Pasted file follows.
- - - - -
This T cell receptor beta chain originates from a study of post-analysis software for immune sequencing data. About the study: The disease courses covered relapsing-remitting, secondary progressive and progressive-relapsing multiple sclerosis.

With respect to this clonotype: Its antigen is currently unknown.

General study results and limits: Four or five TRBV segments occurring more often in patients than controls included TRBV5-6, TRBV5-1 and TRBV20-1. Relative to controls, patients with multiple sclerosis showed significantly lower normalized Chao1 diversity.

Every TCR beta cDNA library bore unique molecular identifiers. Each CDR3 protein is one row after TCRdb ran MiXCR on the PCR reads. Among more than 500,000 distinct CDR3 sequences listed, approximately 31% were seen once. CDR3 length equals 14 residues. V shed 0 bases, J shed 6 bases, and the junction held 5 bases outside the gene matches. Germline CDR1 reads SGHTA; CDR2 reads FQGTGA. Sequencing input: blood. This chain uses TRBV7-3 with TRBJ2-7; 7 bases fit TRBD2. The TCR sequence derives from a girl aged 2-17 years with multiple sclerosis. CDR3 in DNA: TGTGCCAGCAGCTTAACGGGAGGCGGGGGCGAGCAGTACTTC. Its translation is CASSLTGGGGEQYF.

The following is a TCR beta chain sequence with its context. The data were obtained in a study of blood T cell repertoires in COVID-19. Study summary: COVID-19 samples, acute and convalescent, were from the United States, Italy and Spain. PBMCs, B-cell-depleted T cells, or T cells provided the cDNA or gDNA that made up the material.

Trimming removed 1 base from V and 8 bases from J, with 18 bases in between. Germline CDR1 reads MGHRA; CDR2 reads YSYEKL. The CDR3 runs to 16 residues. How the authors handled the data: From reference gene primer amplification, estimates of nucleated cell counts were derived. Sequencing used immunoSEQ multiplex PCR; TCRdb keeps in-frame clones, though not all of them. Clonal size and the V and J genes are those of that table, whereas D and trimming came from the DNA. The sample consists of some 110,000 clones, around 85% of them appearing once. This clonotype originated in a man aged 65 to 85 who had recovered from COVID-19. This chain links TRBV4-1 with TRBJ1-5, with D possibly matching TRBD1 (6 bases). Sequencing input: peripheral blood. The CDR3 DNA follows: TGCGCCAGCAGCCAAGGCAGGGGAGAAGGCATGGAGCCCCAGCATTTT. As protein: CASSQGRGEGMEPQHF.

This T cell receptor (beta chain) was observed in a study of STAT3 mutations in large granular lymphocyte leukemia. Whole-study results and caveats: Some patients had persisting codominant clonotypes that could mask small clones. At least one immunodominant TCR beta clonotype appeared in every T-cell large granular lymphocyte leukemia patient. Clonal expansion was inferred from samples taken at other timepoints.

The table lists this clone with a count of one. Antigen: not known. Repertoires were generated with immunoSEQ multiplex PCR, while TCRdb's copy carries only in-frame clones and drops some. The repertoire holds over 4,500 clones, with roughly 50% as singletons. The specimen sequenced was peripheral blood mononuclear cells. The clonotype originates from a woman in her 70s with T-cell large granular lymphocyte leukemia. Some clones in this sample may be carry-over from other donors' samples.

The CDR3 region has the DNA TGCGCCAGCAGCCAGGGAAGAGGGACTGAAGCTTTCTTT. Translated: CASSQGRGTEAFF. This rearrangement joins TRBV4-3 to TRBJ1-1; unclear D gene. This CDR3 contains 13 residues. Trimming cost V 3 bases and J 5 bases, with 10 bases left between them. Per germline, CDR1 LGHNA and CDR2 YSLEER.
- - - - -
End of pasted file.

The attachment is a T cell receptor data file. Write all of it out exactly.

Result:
This T cell receptor beta chain originates from a study of post-analysis software for immune sequencing data. About the study: The disease courses covered relapsing-remitting, secondary progressive and progressive-relapsing multiple sclerosis.

With respect to this clonotype: Its antigen is currently unknown.

General study results and limits: Four or five TRBV segments occurring more often in patients than controls included TRBV5-6, TRBV5-1 and TRBV20-1. Relative to controls, patients with multiple sclerosis showed significantly lower normalized Chao1 diversity.

Every TCR beta cDNA library bore unique molecular identifiers. Each CDR3 protein is one row after TCRdb ran MiXCR on the PCR reads. Among more than 500,000 distinct CDR3 sequences listed, approximately 31% were seen once. CDR3 length equals 14 residues. V shed 0 bases, J shed 6 bases, and the junction held 5 bases outside the gene matches. Germline CDR1 reads SGHTA; CDR2 reads FQGTGA. Sequencing input: blood. This chain uses TRBV7-3 with TRBJ2-7; 7 bases fit TRBD2. The TCR sequence derives from a girl aged 2-17 years with multiple sclerosis. CDR3 in DNA: TGTGCCAGCAGCTTAACGGGAGGCGGGGGCGAGCAGTACTTC. Its translation is CASSLTGGGGEQYF.

The following is a TCR beta chain sequence with its context. The data were obtained in a study of blood T cell repertoires in COVID-19. Study summary: COVID-19 samples, acute and convalescent, were from the United States, Italy and Spain. PBMCs, B-cell-depleted T cells, or T cells provided the cDNA or gDNA that made up the material.

Trimming removed 1 base from V and 8 bases from J, with 18 bases in between. Germline CDR1 reads MGHRA; CDR2 reads YSYEKL. The CDR3 runs to 16 residues. How the authors handled the data: From reference gene primer amplification, estimates of nucleated cell counts were derived. Sequencing used immunoSEQ multiplex PCR; TCRdb keeps in-frame clones, though not all of them. Clonal size and the V and J genes are those of that table, whereas D and trimming came from the DNA. The sample consists of some 110,000 clones, around 85% of them appearing once. This clonotype originated in a man aged 65 to 85 who had recovered from COVID-19. This chain links TRBV4-1 with TRBJ1-5, with D possibly matching TRBD1 (6 bases). Sequencing input: peripheral blood. The CDR3 DNA follows: TGCGCCAGCAGCCAAGGCAGGGGAGAAGGCATGGAGCCCCAGCATTTT. As protein: CASSQGRGEGMEPQHF.

This T cell receptor (beta chain) was observed in a study of STAT3 mutations in large granular lymphocyte leukemia. Whole-study results and caveats: Some patients had persisting codominant clonotypes that could mask small clones. At least one immunodominant TCR beta clonotype appeared in every T-cell large granular lymphocyte leukemia patient. Clonal expansion was inferred from samples taken at other timepoints.

The table lists this clone with a count of one. Antigen: not known. Repertoires were generated with immunoSEQ multiplex PCR, while TCRdb's copy carries only in-frame clones and drops some. The repertoire holds over 4,500 clones, with roughly 50% as singletons. The specimen sequenced was peripheral blood mononuclear cells. The clonotype originates from a woman in her 70s with T-cell large granular lymphocyte leukemia. Some clones in this sample may be carry-over from other donors' samples.

The CDR3 region has the DNA TGCGCCAGCAGCCAGGGAAGAGGGACTGAAGCTTTCTTT. Translated: CASSQGRGTEAFF. This rearrangement joins TRBV4-3 to TRBJ1-1; unclear D gene. This CDR3 contains 13 residues. Trimming cost V 3 bases and J 5 bases, with 10 bases left between them. Per germline, CDR1 LGHNA and CDR2 YSLEER.